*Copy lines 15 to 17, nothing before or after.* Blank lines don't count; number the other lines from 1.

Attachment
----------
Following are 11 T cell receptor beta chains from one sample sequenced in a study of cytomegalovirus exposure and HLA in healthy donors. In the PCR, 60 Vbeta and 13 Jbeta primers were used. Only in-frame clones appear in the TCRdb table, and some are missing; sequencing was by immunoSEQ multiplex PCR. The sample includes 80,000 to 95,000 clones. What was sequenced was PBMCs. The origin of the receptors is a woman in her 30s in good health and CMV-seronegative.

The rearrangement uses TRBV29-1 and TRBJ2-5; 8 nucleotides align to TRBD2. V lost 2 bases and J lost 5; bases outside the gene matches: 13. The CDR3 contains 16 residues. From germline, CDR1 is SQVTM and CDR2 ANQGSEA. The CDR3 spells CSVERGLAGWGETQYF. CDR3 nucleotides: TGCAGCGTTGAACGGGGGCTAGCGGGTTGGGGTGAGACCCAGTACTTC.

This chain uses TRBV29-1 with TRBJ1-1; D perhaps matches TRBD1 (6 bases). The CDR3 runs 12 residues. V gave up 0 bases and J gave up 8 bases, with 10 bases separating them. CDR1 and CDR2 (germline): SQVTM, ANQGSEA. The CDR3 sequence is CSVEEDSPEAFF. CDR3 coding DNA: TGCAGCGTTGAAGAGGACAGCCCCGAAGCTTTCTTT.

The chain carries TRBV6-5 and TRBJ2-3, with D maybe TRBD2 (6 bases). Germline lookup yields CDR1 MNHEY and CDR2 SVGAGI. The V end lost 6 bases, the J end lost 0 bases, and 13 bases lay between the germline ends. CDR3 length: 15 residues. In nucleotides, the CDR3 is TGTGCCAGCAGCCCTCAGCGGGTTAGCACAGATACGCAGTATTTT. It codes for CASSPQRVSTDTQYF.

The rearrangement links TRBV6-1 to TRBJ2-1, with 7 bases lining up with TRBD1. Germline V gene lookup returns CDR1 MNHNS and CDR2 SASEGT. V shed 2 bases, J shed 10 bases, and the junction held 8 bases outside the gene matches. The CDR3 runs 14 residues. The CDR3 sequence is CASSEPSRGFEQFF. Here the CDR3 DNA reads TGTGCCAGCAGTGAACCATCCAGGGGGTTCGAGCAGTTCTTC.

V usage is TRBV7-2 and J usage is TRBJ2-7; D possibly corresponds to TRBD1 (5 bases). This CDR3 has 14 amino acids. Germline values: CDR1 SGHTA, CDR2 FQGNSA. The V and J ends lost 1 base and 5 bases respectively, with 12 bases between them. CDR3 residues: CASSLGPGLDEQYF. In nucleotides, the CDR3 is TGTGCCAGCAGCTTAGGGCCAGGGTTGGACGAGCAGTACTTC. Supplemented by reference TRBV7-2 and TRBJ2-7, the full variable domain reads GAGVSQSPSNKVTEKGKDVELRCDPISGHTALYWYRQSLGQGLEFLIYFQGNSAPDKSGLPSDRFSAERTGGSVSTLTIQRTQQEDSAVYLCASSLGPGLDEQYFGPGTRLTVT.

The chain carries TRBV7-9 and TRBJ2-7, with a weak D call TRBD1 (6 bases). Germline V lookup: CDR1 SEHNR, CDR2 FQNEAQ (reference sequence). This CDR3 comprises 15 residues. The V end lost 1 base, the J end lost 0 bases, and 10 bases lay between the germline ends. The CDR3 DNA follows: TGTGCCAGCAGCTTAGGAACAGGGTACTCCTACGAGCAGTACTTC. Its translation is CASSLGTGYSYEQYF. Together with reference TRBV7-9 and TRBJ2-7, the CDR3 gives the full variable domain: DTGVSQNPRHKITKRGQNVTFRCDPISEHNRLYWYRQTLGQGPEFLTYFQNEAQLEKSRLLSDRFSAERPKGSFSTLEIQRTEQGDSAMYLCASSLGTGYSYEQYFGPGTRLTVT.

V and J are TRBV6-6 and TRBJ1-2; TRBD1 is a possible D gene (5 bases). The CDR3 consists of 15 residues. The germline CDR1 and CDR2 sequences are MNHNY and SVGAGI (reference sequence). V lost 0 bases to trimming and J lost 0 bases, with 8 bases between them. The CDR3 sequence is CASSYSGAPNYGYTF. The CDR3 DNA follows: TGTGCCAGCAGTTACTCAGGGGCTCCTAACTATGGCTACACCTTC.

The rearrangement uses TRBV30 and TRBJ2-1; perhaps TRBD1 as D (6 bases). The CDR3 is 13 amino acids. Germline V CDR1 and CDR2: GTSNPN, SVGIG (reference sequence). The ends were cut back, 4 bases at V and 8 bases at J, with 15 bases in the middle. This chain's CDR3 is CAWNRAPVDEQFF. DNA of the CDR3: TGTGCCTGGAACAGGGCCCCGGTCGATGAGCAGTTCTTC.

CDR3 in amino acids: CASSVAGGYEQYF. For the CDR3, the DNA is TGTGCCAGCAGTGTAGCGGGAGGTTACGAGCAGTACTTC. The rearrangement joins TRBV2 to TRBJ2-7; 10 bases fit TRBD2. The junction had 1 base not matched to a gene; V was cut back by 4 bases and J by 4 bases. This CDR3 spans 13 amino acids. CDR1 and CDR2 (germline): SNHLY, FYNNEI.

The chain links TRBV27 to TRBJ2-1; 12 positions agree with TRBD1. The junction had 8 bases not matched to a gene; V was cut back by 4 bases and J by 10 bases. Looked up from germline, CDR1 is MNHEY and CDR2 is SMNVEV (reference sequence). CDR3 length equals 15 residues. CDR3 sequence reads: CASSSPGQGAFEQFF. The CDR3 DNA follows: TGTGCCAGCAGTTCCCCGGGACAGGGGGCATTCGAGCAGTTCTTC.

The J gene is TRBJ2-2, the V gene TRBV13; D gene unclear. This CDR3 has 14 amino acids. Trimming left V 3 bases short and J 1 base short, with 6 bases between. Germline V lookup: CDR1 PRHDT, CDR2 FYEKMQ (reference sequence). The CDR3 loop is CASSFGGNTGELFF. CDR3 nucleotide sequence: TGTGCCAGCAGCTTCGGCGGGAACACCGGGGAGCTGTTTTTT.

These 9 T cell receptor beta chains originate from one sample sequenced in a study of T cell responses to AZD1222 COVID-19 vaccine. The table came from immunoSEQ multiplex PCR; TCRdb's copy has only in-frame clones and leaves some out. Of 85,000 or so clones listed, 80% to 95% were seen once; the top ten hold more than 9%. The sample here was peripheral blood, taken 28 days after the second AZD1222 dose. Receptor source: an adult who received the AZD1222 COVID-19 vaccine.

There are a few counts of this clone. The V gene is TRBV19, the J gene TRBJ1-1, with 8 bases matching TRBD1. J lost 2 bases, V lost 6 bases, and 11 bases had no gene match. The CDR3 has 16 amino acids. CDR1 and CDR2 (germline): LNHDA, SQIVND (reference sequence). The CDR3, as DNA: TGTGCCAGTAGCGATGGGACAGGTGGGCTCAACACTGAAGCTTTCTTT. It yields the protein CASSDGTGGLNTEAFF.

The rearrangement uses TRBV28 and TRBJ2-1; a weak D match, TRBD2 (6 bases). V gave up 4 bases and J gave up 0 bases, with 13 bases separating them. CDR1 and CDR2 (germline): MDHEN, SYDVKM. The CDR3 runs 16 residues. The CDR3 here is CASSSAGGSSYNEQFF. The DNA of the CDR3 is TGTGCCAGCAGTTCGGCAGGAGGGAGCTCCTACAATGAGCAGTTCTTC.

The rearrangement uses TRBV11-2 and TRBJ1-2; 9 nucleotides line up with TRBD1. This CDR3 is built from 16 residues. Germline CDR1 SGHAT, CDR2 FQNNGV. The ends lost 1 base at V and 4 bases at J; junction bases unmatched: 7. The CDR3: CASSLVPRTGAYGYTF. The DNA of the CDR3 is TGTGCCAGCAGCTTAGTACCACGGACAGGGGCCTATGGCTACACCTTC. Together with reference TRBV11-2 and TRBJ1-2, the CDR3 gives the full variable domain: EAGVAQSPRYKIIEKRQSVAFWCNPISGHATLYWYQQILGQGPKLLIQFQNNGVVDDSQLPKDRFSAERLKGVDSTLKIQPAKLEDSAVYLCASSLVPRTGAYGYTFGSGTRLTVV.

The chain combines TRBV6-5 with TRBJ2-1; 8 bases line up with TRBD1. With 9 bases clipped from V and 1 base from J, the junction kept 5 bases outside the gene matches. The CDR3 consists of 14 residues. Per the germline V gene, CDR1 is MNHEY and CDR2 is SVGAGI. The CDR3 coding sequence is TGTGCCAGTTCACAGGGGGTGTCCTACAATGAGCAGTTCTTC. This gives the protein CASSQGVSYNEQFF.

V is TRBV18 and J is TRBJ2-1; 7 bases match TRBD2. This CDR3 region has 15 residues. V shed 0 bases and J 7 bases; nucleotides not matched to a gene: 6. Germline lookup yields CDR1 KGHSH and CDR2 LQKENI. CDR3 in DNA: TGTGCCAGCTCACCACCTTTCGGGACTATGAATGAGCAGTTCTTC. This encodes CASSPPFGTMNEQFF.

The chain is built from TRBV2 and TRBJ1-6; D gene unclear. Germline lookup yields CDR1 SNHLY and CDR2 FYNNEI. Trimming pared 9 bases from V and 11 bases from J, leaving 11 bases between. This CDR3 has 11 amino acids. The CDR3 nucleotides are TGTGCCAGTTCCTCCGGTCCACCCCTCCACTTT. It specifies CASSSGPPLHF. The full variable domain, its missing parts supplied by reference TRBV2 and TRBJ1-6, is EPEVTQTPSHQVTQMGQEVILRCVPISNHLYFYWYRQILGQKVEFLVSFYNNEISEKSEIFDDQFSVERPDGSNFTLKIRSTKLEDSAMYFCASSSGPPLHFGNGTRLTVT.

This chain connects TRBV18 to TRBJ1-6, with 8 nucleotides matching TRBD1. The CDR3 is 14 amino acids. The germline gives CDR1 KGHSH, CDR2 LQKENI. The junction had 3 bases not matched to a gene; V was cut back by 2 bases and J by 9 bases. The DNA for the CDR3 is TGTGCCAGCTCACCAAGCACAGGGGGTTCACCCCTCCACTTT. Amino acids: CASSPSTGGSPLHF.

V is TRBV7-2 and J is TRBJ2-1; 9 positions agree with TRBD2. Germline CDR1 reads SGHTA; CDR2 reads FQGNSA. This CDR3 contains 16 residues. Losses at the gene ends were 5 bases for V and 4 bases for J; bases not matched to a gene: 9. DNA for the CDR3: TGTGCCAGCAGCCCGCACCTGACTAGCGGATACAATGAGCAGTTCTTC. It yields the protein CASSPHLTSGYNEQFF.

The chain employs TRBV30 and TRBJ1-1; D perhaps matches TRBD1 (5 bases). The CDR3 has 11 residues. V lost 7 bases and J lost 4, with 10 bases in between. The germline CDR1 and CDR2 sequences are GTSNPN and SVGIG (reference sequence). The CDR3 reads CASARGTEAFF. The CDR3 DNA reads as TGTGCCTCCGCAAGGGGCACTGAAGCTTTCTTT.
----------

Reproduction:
The rearrangement uses TRBV28 and TRBJ2-1; a weak D match, TRBD2 (6 bases). V gave up 4 bases and J gave up 0 bases, with 13 bases separating them. CDR1 and CDR2 (germline): MDHEN, SYDVKM. The CDR3 runs 16 residues. The CDR3 here is CASSSAGGSSYNEQFF. The DNA of the CDR3 is TGTGCCAGCAGTTCGGCAGGAGGGAGCTCCTACAATGAGCAGTTCTTC.

The rearrangement uses TRBV11-2 and TRBJ1-2; 9 nucleotides line up with TRBD1. This CDR3 is built from 16 residues. Germline CDR1 SGHAT, CDR2 FQNNGV. The ends lost 1 base at V and 4 bases at J; junction bases unmatched: 7. The CDR3: CASSLVPRTGAYGYTF. The DNA of the CDR3 is TGTGCCAGCAGCTTAGTACCACGGACAGGGGCCTATGGCTACACCTTC. Together with reference TRBV11-2 and TRBJ1-2, the CDR3 gives the full variable domain: EAGVAQSPRYKIIEKRQSVAFWCNPISGHATLYWYQQILGQGPKLLIQFQNNGVVDDSQLPKDRFSAERLKGVDSTLKIQPAKLEDSAVYLCASSLVPRTGAYGYTFGSGTRLTVV.

The chain combines TRBV6-5 with TRBJ2-1; 8 bases line up with TRBD1. With 9 bases clipped from V and 1 base from J, the junction kept 5 bases outside the gene matches. The CDR3 consists of 14 residues. Per the germline V gene, CDR1 is MNHEY and CDR2 is SVGAGI. The CDR3 coding sequence is TGTGCCAGTTCACAGGGGGTGTCCTACAATGAGCAGTTCTTC. This gives the protein CASSQGVSYNEQFF.